Getting off social media completely might be admirable, but it’s not realistic for most people. One thing you can do, though, is be extremely careful – and intentional – about whom you ‘follow’. Make an honest assessment of what kinds of desires the people you follow are cultivating in you. Ask yourself: Is this person I am following actually leading me to develop any positive desires, to aspire to greater things? Or are they causing me more anxiety? At the same time, realise that everything you say or do is a model of desire for someone else.
Long, stable careers are rare today. Many people make career pivots, but knowing which direction to take is not always easy. It can be helpful to identify and develop some core ‘thick’ desires that underly your motivation, rather than to think in terms of specific job titles, occupations or organisations.
So, what is your core motivation? What is really driving you, and might have been for most of your life? It’s important to put your finger on this because you can apply your core motivational drive across many different types of work. For instance, some people have a core desire to ‘comprehend and express’ – an enduring, motivational drive to do that one thing, no matter the context. This happens to be one of my core desires, and it’s why I enjoy writing books. But the comprehension for me is satisfying only if I also find an outlet for expression. And since I know that about myself, I make sure that any long-term project that I undertake involves the opportunity for me to comprehend and express things constantly. If you can identify those core desires, you will have a powerful tool for cutting through career confusion – because you are also cutting through mimesis.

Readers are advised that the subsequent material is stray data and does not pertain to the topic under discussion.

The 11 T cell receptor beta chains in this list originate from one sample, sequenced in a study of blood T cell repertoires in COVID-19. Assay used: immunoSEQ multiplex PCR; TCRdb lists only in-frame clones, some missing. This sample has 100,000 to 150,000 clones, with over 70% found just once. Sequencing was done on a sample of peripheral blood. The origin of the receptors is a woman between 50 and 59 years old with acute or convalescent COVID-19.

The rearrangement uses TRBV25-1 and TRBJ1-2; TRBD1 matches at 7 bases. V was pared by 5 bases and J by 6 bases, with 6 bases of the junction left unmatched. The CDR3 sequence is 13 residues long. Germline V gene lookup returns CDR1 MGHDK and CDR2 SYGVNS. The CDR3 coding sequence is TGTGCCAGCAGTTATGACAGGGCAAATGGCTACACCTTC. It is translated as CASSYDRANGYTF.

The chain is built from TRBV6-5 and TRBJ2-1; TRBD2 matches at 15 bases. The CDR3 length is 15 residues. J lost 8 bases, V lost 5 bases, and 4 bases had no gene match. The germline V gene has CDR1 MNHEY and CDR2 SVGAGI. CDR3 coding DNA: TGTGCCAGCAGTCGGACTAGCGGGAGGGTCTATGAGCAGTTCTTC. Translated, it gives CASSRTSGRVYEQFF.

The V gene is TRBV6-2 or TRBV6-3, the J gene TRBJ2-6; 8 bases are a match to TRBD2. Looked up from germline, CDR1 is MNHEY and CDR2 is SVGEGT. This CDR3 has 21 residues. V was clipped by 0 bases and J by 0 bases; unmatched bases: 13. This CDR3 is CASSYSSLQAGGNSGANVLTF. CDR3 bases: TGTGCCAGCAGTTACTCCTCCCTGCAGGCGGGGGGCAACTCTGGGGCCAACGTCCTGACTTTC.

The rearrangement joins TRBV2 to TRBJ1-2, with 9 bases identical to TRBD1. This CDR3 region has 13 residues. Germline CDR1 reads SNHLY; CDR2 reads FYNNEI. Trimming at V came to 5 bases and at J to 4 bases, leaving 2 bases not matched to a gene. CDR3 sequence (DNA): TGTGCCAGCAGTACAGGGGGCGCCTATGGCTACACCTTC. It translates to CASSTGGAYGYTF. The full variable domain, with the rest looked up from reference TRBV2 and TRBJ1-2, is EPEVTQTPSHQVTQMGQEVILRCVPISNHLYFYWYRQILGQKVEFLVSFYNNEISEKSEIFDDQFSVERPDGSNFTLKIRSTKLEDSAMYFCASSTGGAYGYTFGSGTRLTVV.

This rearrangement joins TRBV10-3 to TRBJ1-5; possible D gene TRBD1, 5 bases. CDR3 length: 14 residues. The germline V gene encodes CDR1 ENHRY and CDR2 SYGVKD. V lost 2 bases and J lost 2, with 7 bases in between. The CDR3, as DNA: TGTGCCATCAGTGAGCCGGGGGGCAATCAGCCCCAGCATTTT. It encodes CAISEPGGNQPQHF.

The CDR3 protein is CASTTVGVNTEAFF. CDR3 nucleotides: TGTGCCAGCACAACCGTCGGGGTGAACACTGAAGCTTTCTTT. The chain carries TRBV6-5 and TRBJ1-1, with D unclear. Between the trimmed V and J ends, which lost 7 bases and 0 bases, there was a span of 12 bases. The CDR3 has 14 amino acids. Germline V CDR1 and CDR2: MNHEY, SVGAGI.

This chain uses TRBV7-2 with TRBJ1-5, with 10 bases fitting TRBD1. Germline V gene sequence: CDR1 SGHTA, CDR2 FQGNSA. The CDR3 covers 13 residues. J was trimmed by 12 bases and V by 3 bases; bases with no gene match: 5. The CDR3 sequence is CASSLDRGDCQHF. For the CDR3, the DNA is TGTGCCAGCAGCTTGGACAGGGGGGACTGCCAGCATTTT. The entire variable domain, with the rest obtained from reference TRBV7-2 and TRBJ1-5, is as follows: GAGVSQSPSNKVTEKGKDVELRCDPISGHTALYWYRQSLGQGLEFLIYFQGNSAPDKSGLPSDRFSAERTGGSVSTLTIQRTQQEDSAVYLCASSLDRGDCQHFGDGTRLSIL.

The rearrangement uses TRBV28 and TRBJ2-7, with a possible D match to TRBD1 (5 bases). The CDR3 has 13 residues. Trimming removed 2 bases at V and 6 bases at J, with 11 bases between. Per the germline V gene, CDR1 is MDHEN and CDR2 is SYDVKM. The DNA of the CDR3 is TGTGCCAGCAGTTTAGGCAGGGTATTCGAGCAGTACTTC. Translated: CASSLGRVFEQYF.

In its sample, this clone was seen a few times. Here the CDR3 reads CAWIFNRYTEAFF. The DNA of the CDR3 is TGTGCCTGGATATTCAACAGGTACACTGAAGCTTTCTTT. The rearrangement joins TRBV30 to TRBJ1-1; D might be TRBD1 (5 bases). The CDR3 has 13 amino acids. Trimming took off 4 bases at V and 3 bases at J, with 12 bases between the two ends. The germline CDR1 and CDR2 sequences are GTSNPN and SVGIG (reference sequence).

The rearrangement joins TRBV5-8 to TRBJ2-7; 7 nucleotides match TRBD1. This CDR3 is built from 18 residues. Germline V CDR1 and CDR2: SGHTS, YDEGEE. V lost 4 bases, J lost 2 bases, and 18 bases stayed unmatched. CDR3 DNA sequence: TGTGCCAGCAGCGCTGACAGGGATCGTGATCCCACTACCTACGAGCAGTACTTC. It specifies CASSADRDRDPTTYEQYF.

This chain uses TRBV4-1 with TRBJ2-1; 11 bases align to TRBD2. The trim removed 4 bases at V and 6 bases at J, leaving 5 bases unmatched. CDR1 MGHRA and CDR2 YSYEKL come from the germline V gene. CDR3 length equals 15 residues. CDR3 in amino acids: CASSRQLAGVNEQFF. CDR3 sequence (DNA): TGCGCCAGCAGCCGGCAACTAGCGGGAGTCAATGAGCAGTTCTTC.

‘It isn’t things themselves that disturb people, but the judgments that they form about them,’ wrote the Stoic philosopher Epictetus. Mimetic desire gives significance to things because of the other people who want those things. When the model of desire is gone, so does our interest in the thing.
It’s people we care about most, not things. If you can identify how much significance you place on something merely because of someone else’s relationship to it, you can begin to free yourself from its hold.
My friends Joshua Fields Millburn and Ryan Nicodemus, authors of the podcast The Minimalists, have devoted themselves to exploring how to live with a minimal amount of material things. ‘Love people, use things,’ they say. Wise advice – every possession, from TVs to NFTs (non-fungible tokens), is merely to be used. From the standpoint of mimetic desire, material things are also talismans for some deeper desire. As Girard wrote, all desire is a desire for being.